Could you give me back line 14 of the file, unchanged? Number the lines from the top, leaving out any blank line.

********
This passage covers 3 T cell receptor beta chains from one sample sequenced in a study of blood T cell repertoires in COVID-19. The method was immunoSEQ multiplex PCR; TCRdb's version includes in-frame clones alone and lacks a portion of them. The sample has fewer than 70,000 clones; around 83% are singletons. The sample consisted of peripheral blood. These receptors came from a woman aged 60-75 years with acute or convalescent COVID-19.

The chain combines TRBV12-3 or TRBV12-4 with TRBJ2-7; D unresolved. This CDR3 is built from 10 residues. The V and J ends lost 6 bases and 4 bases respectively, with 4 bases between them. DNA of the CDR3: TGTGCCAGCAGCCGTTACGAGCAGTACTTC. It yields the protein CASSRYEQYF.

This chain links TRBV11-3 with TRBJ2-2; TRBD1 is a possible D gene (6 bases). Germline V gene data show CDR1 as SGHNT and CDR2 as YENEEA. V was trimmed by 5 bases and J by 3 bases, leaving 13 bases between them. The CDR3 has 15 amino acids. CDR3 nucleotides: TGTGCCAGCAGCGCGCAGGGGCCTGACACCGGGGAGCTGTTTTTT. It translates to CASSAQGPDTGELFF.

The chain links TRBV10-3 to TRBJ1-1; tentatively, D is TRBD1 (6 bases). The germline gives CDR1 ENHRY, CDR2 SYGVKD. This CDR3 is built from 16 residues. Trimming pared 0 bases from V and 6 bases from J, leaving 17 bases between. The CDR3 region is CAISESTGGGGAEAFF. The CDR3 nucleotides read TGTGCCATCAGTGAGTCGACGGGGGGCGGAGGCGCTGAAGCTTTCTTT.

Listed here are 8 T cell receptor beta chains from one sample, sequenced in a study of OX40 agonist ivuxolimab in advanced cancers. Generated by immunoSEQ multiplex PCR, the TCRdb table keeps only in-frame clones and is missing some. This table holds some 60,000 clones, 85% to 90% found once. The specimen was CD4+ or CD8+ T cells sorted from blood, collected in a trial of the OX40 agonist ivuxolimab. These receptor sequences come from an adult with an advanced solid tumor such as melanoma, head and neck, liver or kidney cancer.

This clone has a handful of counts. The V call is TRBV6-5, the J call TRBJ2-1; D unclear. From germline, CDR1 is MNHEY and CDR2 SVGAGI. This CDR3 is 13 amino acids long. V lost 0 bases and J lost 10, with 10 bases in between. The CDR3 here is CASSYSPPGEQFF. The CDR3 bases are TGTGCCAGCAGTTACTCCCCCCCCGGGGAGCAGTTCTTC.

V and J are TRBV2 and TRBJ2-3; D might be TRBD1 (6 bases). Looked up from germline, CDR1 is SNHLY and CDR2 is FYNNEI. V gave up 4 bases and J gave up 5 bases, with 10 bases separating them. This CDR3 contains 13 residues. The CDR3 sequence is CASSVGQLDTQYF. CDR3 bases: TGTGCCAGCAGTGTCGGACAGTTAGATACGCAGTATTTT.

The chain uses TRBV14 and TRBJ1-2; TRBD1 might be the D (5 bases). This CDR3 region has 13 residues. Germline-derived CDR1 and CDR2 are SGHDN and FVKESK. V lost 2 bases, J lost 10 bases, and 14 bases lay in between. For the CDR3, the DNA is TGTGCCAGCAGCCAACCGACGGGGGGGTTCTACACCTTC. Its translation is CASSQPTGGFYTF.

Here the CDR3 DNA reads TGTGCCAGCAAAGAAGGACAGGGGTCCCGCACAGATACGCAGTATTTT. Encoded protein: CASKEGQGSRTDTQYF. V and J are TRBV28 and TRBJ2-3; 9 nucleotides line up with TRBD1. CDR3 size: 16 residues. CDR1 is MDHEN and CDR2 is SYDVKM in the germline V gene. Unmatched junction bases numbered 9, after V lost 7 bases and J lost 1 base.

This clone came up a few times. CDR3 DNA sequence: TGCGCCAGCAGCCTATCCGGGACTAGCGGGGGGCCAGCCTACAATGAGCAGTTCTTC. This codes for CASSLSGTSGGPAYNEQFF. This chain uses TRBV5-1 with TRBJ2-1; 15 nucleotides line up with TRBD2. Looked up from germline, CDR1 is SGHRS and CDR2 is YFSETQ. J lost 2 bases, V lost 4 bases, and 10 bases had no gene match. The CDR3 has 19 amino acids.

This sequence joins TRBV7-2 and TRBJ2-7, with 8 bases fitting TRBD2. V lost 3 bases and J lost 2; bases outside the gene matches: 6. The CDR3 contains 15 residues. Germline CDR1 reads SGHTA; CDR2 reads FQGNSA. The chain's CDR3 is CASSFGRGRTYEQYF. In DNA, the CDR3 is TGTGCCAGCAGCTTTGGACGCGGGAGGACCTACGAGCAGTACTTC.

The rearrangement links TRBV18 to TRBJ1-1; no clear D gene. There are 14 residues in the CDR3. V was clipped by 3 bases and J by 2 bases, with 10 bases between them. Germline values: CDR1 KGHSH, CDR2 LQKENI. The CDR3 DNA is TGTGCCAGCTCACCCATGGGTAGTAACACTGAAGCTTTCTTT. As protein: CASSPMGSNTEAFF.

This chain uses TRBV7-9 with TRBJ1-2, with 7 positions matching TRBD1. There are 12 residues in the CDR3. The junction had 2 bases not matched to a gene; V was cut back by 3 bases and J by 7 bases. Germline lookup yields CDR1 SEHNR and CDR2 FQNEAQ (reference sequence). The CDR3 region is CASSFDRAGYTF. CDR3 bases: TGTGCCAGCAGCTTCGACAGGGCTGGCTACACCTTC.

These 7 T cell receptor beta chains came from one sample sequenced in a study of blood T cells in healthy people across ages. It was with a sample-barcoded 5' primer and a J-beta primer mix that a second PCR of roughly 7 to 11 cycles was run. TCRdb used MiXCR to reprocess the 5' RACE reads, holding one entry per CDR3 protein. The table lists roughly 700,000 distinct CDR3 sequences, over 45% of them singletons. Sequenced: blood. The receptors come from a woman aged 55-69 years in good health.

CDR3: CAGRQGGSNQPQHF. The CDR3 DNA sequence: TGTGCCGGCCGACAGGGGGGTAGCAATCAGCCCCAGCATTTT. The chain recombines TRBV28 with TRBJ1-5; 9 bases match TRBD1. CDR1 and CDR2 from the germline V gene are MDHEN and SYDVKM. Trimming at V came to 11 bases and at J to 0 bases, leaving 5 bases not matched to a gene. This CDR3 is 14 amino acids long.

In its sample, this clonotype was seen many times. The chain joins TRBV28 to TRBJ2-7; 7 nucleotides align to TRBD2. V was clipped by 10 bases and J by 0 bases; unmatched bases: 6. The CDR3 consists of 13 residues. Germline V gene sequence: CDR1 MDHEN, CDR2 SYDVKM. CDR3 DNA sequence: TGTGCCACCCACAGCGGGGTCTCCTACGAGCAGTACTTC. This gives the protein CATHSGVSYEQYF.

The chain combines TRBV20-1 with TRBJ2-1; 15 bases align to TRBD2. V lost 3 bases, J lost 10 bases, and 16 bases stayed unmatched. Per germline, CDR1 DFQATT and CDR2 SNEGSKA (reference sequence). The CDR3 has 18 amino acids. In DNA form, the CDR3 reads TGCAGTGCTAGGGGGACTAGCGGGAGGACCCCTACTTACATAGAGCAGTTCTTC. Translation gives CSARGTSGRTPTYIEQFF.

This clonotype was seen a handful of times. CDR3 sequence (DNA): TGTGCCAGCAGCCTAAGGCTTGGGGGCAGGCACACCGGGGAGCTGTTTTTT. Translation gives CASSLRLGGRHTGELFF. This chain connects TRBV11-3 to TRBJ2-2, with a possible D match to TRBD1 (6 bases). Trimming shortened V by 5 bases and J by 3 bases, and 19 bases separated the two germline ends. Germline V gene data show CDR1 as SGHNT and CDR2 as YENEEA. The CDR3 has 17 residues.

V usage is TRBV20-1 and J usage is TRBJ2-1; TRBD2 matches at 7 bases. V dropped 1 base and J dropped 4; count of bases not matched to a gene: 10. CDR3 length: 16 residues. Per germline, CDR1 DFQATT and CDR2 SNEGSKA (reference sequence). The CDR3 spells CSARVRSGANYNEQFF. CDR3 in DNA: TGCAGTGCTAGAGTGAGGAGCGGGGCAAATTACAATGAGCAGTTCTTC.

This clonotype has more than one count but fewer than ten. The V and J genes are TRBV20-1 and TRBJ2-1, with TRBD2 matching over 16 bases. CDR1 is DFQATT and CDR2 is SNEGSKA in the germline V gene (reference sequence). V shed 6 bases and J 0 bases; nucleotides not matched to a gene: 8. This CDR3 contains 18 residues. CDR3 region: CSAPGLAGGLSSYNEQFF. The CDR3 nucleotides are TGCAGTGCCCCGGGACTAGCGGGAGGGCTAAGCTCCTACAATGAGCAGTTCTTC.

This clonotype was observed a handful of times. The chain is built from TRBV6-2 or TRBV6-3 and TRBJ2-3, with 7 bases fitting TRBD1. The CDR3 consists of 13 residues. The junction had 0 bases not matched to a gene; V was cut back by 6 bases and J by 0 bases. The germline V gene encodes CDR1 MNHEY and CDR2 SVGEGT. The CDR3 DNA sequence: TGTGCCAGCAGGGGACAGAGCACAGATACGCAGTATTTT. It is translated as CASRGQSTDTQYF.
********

These 7 T cell receptor beta chains came from one sample sequenced in a study of blood T cells in healthy people across ages. It was with a sample-barcoded 5' primer and a J-beta primer mix that a second PCR of roughly 7 to 11 cycles was run. TCRdb used MiXCR to reprocess the 5' RACE reads, holding one entry per CDR3 protein. The table lists roughly 700,000 distinct CDR3 sequences, over 45% of them singletons. Sequenced: blood. The receptors come from a woman aged 55-69 years in good health.